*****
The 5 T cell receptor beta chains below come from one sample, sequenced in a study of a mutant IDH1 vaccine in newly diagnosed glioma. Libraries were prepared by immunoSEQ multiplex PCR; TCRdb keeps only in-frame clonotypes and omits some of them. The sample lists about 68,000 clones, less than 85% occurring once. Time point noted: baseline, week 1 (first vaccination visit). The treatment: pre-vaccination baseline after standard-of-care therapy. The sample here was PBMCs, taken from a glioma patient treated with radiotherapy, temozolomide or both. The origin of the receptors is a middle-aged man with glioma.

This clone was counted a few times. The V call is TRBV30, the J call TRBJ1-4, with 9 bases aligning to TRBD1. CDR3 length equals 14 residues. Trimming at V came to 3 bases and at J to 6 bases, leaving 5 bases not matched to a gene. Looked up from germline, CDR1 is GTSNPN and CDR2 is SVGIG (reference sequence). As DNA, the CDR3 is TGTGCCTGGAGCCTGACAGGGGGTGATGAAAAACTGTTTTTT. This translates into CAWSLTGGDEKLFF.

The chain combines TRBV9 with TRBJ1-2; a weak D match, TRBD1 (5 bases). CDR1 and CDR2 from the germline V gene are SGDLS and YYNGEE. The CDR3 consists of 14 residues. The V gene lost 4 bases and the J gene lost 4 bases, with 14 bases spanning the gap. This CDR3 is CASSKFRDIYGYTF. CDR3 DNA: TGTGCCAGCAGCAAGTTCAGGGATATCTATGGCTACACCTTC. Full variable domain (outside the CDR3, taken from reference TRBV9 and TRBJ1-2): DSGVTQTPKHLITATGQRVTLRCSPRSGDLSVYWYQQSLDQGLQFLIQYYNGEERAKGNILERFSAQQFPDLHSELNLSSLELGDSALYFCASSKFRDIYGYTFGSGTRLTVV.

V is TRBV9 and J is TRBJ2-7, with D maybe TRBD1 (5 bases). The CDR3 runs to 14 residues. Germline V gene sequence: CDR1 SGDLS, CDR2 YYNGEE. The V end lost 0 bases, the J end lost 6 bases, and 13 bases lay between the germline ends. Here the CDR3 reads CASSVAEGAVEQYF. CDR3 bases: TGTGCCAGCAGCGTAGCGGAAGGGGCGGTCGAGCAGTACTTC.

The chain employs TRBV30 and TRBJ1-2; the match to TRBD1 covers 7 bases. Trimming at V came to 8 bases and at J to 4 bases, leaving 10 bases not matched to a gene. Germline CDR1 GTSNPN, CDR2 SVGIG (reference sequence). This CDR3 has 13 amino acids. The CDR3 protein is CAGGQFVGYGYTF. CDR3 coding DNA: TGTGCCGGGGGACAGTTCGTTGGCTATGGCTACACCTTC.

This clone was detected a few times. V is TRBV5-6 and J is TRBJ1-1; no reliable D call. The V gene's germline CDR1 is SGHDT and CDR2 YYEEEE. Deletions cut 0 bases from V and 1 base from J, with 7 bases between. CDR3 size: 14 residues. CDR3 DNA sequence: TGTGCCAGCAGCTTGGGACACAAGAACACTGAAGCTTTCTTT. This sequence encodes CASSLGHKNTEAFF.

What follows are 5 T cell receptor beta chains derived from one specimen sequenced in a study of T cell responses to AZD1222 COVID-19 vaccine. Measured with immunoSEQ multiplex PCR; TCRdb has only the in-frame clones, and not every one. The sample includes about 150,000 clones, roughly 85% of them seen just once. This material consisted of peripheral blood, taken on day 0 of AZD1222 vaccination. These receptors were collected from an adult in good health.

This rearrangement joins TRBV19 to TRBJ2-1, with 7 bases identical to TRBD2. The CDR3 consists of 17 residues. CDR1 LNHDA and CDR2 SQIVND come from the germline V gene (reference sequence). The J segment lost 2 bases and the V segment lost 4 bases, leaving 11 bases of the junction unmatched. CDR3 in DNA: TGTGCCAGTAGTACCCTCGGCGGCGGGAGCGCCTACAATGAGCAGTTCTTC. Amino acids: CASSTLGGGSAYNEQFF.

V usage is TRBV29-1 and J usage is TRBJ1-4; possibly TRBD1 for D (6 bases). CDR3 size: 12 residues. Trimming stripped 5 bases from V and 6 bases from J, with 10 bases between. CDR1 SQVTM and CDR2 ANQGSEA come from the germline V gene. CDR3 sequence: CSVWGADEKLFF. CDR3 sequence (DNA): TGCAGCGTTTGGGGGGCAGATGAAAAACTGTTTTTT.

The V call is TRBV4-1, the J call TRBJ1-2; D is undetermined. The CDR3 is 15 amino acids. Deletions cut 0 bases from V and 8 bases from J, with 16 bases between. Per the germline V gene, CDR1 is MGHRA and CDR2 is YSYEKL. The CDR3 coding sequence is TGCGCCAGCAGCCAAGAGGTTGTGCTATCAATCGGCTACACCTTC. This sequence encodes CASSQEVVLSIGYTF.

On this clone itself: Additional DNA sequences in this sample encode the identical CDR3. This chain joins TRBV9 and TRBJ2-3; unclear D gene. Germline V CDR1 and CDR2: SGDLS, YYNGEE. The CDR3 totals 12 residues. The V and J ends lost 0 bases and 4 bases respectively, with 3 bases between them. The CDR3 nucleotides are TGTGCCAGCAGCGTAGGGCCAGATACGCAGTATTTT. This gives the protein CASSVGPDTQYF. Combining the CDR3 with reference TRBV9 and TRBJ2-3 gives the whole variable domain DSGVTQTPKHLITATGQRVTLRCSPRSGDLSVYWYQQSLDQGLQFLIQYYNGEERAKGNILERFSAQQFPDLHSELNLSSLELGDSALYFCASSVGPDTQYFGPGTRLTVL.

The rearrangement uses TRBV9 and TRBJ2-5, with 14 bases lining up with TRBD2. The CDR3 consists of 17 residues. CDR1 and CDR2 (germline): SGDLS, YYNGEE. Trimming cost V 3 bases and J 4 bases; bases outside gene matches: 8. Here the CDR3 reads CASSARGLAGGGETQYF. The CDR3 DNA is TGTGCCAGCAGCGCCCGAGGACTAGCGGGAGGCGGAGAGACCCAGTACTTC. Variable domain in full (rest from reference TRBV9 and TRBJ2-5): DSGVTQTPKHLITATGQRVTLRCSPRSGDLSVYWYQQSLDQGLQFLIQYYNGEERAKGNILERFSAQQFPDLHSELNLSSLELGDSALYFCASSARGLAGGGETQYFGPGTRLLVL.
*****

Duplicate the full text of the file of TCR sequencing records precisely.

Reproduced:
The 5 T cell receptor beta chains below come from one sample, sequenced in a study of a mutant IDH1 vaccine in newly diagnosed glioma. Libraries were prepared by immunoSEQ multiplex PCR; TCRdb keeps only in-frame clonotypes and omits some of them. The sample lists about 68,000 clones, less than 85% occurring once. Time point noted: baseline, week 1 (first vaccination visit). The treatment: pre-vaccination baseline after standard-of-care therapy. The sample here was PBMCs, taken from a glioma patient treated with radiotherapy, temozolomide or both. The origin of the receptors is a middle-aged man with glioma.

This clone was counted a few times. The V call is TRBV30, the J call TRBJ1-4, with 9 bases aligning to TRBD1. CDR3 length equals 14 residues. Trimming at V came to 3 bases and at J to 6 bases, leaving 5 bases not matched to a gene. Looked up from germline, CDR1 is GTSNPN and CDR2 is SVGIG (reference sequence). As DNA, the CDR3 is TGTGCCTGGAGCCTGACAGGGGGTGATGAAAAACTGTTTTTT. This translates into CAWSLTGGDEKLFF.

The chain combines TRBV9 with TRBJ1-2; a weak D match, TRBD1 (5 bases). CDR1 and CDR2 from the germline V gene are SGDLS and YYNGEE. The CDR3 consists of 14 residues. The V gene lost 4 bases and the J gene lost 4 bases, with 14 bases spanning the gap. This CDR3 is CASSKFRDIYGYTF. CDR3 DNA: TGTGCCAGCAGCAAGTTCAGGGATATCTATGGCTACACCTTC. Full variable domain (outside the CDR3, taken from reference TRBV9 and TRBJ1-2): DSGVTQTPKHLITATGQRVTLRCSPRSGDLSVYWYQQSLDQGLQFLIQYYNGEERAKGNILERFSAQQFPDLHSELNLSSLELGDSALYFCASSKFRDIYGYTFGSGTRLTVV.

V is TRBV9 and J is TRBJ2-7, with D maybe TRBD1 (5 bases). The CDR3 runs to 14 residues. Germline V gene sequence: CDR1 SGDLS, CDR2 YYNGEE. The V end lost 0 bases, the J end lost 6 bases, and 13 bases lay between the germline ends. Here the CDR3 reads CASSVAEGAVEQYF. CDR3 bases: TGTGCCAGCAGCGTAGCGGAAGGGGCGGTCGAGCAGTACTTC.

The chain employs TRBV30 and TRBJ1-2; the match to TRBD1 covers 7 bases. Trimming at V came to 8 bases and at J to 4 bases, leaving 10 bases not matched to a gene. Germline CDR1 GTSNPN, CDR2 SVGIG (reference sequence). This CDR3 has 13 amino acids. The CDR3 protein is CAGGQFVGYGYTF. CDR3 coding DNA: TGTGCCGGGGGACAGTTCGTTGGCTATGGCTACACCTTC.

This clone was detected a few times. V is TRBV5-6 and J is TRBJ1-1; no reliable D call. The V gene's germline CDR1 is SGHDT and CDR2 YYEEEE. Deletions cut 0 bases from V and 1 base from J, with 7 bases between. CDR3 size: 14 residues. CDR3 DNA sequence: TGTGCCAGCAGCTTGGGACACAAGAACACTGAAGCTTTCTTT. This sequence encodes CASSLGHKNTEAFF.

What follows are 5 T cell receptor beta chains derived from one specimen sequenced in a study of T cell responses to AZD1222 COVID-19 vaccine. Measured with immunoSEQ multiplex PCR; TCRdb has only the in-frame clones, and not every one. The sample includes about 150,000 clones, roughly 85% of them seen just once. This material consisted of peripheral blood, taken on day 0 of AZD1222 vaccination. These receptors were collected from an adult in good health.

This rearrangement joins TRBV19 to TRBJ2-1, with 7 bases identical to TRBD2. The CDR3 consists of 17 residues. CDR1 LNHDA and CDR2 SQIVND come from the germline V gene (reference sequence). The J segment lost 2 bases and the V segment lost 4 bases, leaving 11 bases of the junction unmatched. CDR3 in DNA: TGTGCCAGTAGTACCCTCGGCGGCGGGAGCGCCTACAATGAGCAGTTCTTC. Amino acids: CASSTLGGGSAYNEQFF.

V usage is TRBV29-1 and J usage is TRBJ1-4; possibly TRBD1 for D (6 bases). CDR3 size: 12 residues. Trimming stripped 5 bases from V and 6 bases from J, with 10 bases between. CDR1 SQVTM and CDR2 ANQGSEA come from the germline V gene. CDR3 sequence: CSVWGADEKLFF. CDR3 sequence (DNA): TGCAGCGTTTGGGGGGCAGATGAAAAACTGTTTTTT.

The V call is TRBV4-1, the J call TRBJ1-2; D is undetermined. The CDR3 is 15 amino acids. Deletions cut 0 bases from V and 8 bases from J, with 16 bases between. Per the germline V gene, CDR1 is MGHRA and CDR2 is YSYEKL. The CDR3 coding sequence is TGCGCCAGCAGCCAAGAGGTTGTGCTATCAATCGGCTACACCTTC. This sequence encodes CASSQEVVLSIGYTF.

On this clone itself: Additional DNA sequences in this sample encode the identical CDR3. This chain joins TRBV9 and TRBJ2-3; unclear D gene. Germline V CDR1 and CDR2: SGDLS, YYNGEE. The CDR3 totals 12 residues. The V and J ends lost 0 bases and 4 bases respectively, with 3 bases between them. The CDR3 nucleotides are TGTGCCAGCAGCGTAGGGCCAGATACGCAGTATTTT. This gives the protein CASSVGPDTQYF. Combining the CDR3 with reference TRBV9 and TRBJ2-3 gives the whole variable domain DSGVTQTPKHLITATGQRVTLRCSPRSGDLSVYWYQQSLDQGLQFLIQYYNGEERAKGNILERFSAQQFPDLHSELNLSSLELGDSALYFCASSVGPDTQYFGPGTRLTVL.

The rearrangement uses TRBV9 and TRBJ2-5, with 14 bases lining up with TRBD2. The CDR3 consists of 17 residues. CDR1 and CDR2 (germline): SGDLS, YYNGEE. Trimming cost V 3 bases and J 4 bases; bases outside gene matches: 8. Here the CDR3 reads CASSARGLAGGGETQYF. The CDR3 DNA is TGTGCCAGCAGCGCCCGAGGACTAGCGGGAGGCGGAGAGACCCAGTACTTC. Variable domain in full (rest from reference TRBV9 and TRBJ2-5): DSGVTQTPKHLITATGQRVTLRCSPRSGDLSVYWYQQSLDQGLQFLIQYYNGEERAKGNILERFSAQQFPDLHSELNLSSLELGDSALYFCASSARGLAGGGETQYFGPGTRLLVL.